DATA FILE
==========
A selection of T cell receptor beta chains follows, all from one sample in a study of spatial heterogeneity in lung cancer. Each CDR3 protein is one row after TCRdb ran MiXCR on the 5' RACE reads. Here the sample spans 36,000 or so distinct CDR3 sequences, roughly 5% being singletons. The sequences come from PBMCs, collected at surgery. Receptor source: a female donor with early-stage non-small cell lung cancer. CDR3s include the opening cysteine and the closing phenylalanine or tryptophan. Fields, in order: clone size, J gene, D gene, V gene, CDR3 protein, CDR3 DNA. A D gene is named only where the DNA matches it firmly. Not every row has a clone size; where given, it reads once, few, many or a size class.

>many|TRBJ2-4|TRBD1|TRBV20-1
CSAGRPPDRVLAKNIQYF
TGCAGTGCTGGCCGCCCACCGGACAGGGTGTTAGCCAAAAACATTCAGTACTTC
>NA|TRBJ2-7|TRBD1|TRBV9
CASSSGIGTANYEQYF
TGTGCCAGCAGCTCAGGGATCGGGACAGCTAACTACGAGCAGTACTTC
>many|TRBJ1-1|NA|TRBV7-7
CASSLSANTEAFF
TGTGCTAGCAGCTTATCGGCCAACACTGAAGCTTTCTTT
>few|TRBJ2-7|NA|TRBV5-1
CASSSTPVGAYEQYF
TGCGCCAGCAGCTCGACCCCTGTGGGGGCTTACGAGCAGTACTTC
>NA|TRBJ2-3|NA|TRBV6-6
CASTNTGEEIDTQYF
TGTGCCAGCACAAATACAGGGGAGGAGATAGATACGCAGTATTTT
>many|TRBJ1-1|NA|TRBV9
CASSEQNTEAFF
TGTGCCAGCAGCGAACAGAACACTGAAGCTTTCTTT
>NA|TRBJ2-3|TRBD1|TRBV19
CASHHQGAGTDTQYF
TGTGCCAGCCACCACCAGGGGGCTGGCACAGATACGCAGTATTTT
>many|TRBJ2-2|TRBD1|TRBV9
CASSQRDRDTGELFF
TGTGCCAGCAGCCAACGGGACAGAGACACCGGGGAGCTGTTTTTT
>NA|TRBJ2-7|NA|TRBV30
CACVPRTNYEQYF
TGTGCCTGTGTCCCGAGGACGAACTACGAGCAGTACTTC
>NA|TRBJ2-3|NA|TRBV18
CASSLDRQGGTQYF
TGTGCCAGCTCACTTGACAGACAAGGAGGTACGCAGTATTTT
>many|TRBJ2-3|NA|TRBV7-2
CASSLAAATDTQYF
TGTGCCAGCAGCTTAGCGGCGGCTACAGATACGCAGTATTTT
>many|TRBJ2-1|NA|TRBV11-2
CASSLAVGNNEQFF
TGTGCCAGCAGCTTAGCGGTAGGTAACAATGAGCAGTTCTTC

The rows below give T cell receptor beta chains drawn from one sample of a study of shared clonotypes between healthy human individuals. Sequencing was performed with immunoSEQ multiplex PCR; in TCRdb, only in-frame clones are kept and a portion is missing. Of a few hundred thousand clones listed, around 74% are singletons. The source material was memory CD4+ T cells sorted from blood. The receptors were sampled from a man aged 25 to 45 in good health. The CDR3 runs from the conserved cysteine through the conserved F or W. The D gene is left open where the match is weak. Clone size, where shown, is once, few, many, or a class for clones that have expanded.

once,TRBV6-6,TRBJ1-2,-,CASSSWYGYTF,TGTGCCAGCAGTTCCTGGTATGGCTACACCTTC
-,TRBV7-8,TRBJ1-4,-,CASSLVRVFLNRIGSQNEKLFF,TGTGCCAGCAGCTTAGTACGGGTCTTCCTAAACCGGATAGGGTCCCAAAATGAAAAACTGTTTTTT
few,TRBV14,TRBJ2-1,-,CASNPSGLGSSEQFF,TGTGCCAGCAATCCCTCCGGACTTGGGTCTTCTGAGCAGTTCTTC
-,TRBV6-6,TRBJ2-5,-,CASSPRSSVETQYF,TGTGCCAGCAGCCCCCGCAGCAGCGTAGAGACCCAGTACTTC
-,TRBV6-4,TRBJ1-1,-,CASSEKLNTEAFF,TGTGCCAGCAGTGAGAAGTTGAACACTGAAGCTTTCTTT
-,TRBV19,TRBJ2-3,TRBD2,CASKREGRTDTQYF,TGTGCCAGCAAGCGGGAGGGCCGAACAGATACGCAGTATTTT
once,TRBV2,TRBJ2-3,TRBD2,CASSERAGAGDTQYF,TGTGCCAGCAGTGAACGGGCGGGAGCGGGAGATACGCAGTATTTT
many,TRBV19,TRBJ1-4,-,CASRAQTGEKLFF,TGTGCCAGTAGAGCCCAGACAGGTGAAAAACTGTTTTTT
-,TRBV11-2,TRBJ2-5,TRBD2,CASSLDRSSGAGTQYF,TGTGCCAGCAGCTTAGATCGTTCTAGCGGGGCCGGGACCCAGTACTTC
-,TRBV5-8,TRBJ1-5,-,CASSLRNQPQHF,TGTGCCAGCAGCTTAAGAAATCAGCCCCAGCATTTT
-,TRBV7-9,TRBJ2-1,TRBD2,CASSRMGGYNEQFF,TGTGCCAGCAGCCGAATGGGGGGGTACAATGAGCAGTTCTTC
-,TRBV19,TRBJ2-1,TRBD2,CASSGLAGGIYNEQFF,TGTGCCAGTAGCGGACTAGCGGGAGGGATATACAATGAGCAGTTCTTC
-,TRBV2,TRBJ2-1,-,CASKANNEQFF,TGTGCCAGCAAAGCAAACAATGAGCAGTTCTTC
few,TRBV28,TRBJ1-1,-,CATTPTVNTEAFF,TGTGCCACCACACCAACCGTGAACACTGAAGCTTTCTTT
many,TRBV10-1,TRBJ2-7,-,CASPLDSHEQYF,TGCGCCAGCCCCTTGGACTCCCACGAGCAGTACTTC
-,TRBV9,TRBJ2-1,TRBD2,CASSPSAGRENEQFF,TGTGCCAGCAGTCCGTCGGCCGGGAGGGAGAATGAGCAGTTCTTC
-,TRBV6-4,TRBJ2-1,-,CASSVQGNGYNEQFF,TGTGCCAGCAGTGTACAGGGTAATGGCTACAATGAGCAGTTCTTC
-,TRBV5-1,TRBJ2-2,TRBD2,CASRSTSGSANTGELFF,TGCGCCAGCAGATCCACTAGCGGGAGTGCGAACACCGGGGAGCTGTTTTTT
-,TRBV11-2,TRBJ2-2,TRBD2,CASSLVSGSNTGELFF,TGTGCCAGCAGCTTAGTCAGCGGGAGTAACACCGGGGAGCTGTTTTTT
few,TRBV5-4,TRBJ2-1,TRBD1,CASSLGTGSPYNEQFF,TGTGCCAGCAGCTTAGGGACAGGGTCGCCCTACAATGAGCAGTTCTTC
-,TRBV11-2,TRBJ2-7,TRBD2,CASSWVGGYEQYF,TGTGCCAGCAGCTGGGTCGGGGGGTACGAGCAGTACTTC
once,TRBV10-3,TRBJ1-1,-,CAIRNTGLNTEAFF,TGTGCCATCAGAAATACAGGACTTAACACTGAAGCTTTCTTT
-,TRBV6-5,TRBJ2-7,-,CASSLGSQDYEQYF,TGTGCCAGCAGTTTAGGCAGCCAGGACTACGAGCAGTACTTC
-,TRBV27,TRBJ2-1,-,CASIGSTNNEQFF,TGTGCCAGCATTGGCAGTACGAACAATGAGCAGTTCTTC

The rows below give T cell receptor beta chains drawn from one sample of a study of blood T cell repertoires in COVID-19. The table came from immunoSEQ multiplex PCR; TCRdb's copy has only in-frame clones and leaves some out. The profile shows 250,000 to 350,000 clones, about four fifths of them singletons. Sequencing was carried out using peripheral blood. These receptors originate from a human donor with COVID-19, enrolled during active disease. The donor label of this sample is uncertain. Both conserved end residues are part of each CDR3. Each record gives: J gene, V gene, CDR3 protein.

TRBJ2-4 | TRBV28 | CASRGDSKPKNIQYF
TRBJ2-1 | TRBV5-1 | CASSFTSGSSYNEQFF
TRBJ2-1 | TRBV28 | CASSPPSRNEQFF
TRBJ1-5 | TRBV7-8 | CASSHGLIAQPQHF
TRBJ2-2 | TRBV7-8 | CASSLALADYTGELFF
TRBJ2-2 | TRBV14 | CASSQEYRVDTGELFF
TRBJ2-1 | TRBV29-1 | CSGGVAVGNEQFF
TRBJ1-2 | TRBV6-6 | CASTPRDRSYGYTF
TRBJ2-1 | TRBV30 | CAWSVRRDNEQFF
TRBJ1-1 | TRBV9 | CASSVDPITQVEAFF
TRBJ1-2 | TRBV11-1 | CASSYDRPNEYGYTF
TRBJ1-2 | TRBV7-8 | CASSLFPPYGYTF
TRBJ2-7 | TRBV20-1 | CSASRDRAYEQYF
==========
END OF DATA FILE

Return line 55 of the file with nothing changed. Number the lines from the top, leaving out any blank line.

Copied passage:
-,TRBV6-4,TRBJ2-1,-,CASSVQGNGYNEQFF,TGTGCCAGCAGTGTACAGGGTAATGGCTACAATGAGCAGTTCTTC